Carbon Labels Cut Environmental Impact of Dining
Making changes while shopping at supermarkets, restaurants and with delivery apps can change minds about sustainable options and garner public support. Psychologist Ann-Katrin Betz and her colleagues at Germany’s University of Würzburg studied the design of restaurant menus and tested how adding carbon labels indicating the greenhouse gas emissions per dish and changing the most prominent menu items to foods with a lower impact on the climate affected the choices people might make when dining out.
When people were given menus with the low-emission option as the default, the share of high-emission choices decreased by an average of 31.7 percent. When given menus with carbon labels, the emissions associated with their dish choices averaged 13.5 percent lower per dish. Combining carbon labels with prominent placing for low-emission options appears to have the greatest effect.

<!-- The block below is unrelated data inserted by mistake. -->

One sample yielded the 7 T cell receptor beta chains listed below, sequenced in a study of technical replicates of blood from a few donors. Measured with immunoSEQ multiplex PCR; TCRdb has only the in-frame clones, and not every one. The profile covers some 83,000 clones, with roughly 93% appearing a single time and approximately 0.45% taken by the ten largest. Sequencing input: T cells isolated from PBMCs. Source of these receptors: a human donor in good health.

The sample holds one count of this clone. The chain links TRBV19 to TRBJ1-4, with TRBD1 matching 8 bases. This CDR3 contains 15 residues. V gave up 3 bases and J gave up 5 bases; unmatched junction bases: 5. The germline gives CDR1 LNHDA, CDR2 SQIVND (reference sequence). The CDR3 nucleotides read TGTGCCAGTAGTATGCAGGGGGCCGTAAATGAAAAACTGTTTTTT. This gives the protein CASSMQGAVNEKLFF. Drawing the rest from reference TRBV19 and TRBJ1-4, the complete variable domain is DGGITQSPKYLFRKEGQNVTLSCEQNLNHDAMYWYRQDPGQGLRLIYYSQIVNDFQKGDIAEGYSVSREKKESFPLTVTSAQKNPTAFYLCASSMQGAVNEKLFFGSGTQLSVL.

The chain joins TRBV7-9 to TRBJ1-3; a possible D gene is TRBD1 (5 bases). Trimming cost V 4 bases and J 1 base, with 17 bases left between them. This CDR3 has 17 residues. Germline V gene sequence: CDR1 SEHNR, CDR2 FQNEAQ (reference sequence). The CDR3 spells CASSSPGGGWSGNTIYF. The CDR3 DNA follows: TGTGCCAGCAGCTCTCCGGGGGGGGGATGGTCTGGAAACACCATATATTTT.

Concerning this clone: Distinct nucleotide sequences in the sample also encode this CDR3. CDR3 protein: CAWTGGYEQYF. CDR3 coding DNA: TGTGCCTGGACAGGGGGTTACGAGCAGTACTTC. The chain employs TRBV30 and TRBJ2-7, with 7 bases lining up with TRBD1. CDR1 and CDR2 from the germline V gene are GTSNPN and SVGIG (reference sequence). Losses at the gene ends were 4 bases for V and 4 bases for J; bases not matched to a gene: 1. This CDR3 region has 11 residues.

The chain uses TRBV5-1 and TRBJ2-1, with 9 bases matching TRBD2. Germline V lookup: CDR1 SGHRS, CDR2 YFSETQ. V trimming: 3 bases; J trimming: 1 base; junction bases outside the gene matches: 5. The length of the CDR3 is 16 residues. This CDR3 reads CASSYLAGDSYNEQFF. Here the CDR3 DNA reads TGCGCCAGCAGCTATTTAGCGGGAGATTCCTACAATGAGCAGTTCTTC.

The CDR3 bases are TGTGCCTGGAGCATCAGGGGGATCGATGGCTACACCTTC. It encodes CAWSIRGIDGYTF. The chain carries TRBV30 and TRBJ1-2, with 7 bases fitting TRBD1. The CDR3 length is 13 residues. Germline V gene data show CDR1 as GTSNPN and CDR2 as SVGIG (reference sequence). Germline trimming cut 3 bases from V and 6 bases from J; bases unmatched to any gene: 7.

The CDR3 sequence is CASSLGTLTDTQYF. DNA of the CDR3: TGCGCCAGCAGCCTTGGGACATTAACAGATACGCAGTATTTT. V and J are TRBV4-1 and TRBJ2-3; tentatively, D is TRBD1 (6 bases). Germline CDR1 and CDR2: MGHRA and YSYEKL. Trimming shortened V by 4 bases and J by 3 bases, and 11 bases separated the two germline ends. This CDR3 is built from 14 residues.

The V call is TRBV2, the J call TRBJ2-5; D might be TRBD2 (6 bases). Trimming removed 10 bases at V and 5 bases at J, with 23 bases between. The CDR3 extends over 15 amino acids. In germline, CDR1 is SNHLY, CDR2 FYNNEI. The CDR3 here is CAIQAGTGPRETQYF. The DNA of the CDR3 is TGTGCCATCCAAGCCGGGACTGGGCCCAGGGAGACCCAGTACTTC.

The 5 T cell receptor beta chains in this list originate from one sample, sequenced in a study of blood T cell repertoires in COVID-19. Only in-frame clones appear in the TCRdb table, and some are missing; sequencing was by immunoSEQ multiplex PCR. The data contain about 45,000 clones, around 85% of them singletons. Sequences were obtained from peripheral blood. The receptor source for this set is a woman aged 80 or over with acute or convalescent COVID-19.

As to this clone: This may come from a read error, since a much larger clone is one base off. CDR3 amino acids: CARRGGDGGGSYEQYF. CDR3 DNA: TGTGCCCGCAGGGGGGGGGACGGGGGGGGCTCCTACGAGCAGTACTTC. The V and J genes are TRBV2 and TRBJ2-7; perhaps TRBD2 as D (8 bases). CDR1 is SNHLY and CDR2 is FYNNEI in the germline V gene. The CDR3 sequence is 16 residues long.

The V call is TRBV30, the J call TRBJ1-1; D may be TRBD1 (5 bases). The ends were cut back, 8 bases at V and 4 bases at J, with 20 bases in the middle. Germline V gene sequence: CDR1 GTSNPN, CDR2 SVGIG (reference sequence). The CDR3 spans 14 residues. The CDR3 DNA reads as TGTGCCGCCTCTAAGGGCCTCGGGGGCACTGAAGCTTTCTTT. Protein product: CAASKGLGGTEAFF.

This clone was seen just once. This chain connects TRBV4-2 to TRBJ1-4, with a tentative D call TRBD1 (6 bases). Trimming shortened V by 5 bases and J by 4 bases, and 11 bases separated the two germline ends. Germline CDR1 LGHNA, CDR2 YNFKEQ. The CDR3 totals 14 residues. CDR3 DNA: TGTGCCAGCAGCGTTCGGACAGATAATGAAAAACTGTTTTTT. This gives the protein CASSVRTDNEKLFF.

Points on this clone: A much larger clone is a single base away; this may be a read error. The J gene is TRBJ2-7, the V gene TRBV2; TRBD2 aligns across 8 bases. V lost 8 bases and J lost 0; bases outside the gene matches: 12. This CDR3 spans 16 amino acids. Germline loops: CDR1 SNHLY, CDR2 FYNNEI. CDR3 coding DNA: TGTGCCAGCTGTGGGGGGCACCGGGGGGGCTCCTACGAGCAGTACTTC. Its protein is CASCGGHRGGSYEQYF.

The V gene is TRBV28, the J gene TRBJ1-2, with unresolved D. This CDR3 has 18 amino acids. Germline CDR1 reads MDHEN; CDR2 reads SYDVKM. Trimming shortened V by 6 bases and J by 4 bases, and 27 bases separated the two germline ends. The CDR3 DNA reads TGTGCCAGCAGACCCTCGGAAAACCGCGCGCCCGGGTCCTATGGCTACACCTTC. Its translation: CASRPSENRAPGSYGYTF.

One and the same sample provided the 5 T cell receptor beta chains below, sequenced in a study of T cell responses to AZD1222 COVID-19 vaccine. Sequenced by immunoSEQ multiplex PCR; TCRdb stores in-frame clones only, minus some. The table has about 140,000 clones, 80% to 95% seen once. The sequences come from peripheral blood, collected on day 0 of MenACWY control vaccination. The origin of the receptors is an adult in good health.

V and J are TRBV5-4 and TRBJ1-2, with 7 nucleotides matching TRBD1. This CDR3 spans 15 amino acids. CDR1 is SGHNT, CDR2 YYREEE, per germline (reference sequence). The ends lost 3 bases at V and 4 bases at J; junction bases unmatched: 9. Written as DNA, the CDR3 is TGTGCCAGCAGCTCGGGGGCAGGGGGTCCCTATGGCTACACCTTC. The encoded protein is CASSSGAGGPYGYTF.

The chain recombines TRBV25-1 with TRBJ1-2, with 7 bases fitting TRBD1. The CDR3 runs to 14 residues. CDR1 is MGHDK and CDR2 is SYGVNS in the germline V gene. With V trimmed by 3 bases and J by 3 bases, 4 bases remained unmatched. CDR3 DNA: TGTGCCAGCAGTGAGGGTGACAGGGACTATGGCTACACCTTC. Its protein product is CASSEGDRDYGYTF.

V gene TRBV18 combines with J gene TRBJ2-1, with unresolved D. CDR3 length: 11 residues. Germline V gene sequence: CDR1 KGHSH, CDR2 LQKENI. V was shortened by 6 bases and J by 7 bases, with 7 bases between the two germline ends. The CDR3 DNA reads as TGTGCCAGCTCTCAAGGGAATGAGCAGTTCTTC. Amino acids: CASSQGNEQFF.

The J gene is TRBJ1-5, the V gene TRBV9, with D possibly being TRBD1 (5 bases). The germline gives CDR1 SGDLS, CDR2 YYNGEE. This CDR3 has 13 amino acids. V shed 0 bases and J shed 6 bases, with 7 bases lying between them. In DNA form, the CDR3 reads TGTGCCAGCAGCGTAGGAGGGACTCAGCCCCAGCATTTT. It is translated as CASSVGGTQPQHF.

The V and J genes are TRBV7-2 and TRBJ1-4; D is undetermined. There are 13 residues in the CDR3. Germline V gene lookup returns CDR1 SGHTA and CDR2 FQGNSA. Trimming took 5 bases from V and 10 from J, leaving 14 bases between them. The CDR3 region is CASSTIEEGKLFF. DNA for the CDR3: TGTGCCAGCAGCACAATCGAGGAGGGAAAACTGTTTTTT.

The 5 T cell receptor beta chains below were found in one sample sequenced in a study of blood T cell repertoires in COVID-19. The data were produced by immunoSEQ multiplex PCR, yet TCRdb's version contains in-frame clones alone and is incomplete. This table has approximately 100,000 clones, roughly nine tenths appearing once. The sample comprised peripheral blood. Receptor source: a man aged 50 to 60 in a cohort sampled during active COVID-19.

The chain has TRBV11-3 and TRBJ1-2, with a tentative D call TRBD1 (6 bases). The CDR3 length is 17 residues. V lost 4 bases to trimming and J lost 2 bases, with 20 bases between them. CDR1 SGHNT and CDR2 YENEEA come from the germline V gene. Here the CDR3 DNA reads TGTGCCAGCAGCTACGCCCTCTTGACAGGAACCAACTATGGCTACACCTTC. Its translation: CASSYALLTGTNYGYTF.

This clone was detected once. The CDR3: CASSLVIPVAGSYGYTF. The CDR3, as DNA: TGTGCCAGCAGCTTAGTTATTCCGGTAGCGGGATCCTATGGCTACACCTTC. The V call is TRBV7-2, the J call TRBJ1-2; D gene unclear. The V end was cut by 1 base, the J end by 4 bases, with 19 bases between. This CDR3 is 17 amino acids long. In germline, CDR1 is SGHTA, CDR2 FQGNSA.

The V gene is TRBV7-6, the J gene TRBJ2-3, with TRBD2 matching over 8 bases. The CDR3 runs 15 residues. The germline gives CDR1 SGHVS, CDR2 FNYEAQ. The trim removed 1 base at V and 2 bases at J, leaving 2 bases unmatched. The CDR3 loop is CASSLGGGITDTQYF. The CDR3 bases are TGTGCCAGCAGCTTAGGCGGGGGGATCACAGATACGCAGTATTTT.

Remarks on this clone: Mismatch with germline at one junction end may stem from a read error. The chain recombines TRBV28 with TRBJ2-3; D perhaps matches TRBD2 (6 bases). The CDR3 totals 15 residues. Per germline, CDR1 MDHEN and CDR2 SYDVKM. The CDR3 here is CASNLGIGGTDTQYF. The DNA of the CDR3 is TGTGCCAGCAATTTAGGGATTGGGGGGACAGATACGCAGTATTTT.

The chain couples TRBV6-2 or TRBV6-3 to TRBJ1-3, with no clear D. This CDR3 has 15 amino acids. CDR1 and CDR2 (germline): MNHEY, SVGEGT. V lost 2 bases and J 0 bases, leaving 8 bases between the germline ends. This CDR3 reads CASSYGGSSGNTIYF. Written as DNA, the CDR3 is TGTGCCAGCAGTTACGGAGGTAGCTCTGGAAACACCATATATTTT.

Other strategies might include increasing the availability of plant-based options; making them more prominent elsewhere (the meat aisle); and renaming veggie options to make them sound more appealing (slow-roasted, butternut squash and seasonal vegetable lasagna versus vegetarian lasagna). Multiple practices are needed to persuade people to adopt sustainable diets, so all of these methods are just the beginning of a shift away from high-emission food by overcoming unconscious barriers.